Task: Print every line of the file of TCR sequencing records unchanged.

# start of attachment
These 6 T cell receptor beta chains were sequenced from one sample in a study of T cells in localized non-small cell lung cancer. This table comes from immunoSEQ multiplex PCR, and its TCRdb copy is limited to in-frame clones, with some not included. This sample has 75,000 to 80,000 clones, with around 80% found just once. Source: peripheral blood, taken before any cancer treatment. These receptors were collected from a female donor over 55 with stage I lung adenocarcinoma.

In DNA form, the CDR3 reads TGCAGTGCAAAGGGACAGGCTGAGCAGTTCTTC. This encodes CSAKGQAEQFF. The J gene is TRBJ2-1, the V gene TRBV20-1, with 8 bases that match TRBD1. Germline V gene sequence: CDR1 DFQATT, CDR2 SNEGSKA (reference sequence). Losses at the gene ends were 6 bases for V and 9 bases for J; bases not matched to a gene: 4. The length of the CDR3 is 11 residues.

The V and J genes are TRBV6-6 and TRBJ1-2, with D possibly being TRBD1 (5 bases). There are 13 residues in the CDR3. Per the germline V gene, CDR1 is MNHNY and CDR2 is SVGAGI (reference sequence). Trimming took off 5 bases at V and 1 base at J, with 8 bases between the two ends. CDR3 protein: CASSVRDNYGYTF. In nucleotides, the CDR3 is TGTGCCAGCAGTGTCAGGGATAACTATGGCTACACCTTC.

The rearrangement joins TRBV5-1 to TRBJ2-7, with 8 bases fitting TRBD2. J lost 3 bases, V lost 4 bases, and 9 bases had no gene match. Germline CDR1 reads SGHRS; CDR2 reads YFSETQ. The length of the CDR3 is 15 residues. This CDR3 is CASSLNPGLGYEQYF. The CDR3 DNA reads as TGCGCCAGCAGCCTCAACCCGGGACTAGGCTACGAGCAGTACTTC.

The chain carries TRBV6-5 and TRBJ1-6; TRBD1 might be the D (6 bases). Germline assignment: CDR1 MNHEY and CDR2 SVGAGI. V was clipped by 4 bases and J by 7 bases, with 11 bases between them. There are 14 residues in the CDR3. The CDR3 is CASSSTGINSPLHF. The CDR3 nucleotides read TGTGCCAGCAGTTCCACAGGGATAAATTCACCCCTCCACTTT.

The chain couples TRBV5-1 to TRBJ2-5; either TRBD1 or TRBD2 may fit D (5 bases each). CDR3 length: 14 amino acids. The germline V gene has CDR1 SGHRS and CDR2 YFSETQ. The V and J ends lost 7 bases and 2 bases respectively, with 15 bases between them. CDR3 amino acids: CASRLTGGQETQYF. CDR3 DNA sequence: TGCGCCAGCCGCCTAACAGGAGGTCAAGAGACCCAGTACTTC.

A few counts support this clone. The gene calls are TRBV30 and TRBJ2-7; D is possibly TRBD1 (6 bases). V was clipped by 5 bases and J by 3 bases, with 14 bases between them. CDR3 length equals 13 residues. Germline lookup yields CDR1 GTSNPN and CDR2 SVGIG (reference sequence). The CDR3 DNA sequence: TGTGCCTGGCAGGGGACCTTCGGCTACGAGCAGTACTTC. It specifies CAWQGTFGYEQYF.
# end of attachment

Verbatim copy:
These 6 T cell receptor beta chains were sequenced from one sample in a study of T cells in localized non-small cell lung cancer. This table comes from immunoSEQ multiplex PCR, and its TCRdb copy is limited to in-frame clones, with some not included. This sample has 75,000 to 80,000 clones, with around 80% found just once. Source: peripheral blood, taken before any cancer treatment. These receptors were collected from a female donor over 55 with stage I lung adenocarcinoma.

In DNA form, the CDR3 reads TGCAGTGCAAAGGGACAGGCTGAGCAGTTCTTC. This encodes CSAKGQAEQFF. The J gene is TRBJ2-1, the V gene TRBV20-1, with 8 bases that match TRBD1. Germline V gene sequence: CDR1 DFQATT, CDR2 SNEGSKA (reference sequence). Losses at the gene ends were 6 bases for V and 9 bases for J; bases not matched to a gene: 4. The length of the CDR3 is 11 residues.

The V and J genes are TRBV6-6 and TRBJ1-2, with D possibly being TRBD1 (5 bases). There are 13 residues in the CDR3. Per the germline V gene, CDR1 is MNHNY and CDR2 is SVGAGI (reference sequence). Trimming took off 5 bases at V and 1 base at J, with 8 bases between the two ends. CDR3 protein: CASSVRDNYGYTF. In nucleotides, the CDR3 is TGTGCCAGCAGTGTCAGGGATAACTATGGCTACACCTTC.

The rearrangement joins TRBV5-1 to TRBJ2-7, with 8 bases fitting TRBD2. J lost 3 bases, V lost 4 bases, and 9 bases had no gene match. Germline CDR1 reads SGHRS; CDR2 reads YFSETQ. The length of the CDR3 is 15 residues. This CDR3 is CASSLNPGLGYEQYF. The CDR3 DNA reads as TGCGCCAGCAGCCTCAACCCGGGACTAGGCTACGAGCAGTACTTC.

The chain carries TRBV6-5 and TRBJ1-6; TRBD1 might be the D (6 bases). Germline assignment: CDR1 MNHEY and CDR2 SVGAGI. V was clipped by 4 bases and J by 7 bases, with 11 bases between them. There are 14 residues in the CDR3. The CDR3 is CASSSTGINSPLHF. The CDR3 nucleotides read TGTGCCAGCAGTTCCACAGGGATAAATTCACCCCTCCACTTT.

The chain couples TRBV5-1 to TRBJ2-5; either TRBD1 or TRBD2 may fit D (5 bases each). CDR3 length: 14 amino acids. The germline V gene has CDR1 SGHRS and CDR2 YFSETQ. The V and J ends lost 7 bases and 2 bases respectively, with 15 bases between them. CDR3 amino acids: CASRLTGGQETQYF. CDR3 DNA sequence: TGCGCCAGCCGCCTAACAGGAGGTCAAGAGACCCAGTACTTC.

A few counts support this clone. The gene calls are TRBV30 and TRBJ2-7; D is possibly TRBD1 (6 bases). V was clipped by 5 bases and J by 3 bases, with 14 bases between them. CDR3 length equals 13 residues. Germline lookup yields CDR1 GTSNPN and CDR2 SVGIG (reference sequence). The CDR3 DNA sequence: TGTGCCTGGCAGGGGACCTTCGGCTACGAGCAGTACTTC. It specifies CAWQGTFGYEQYF.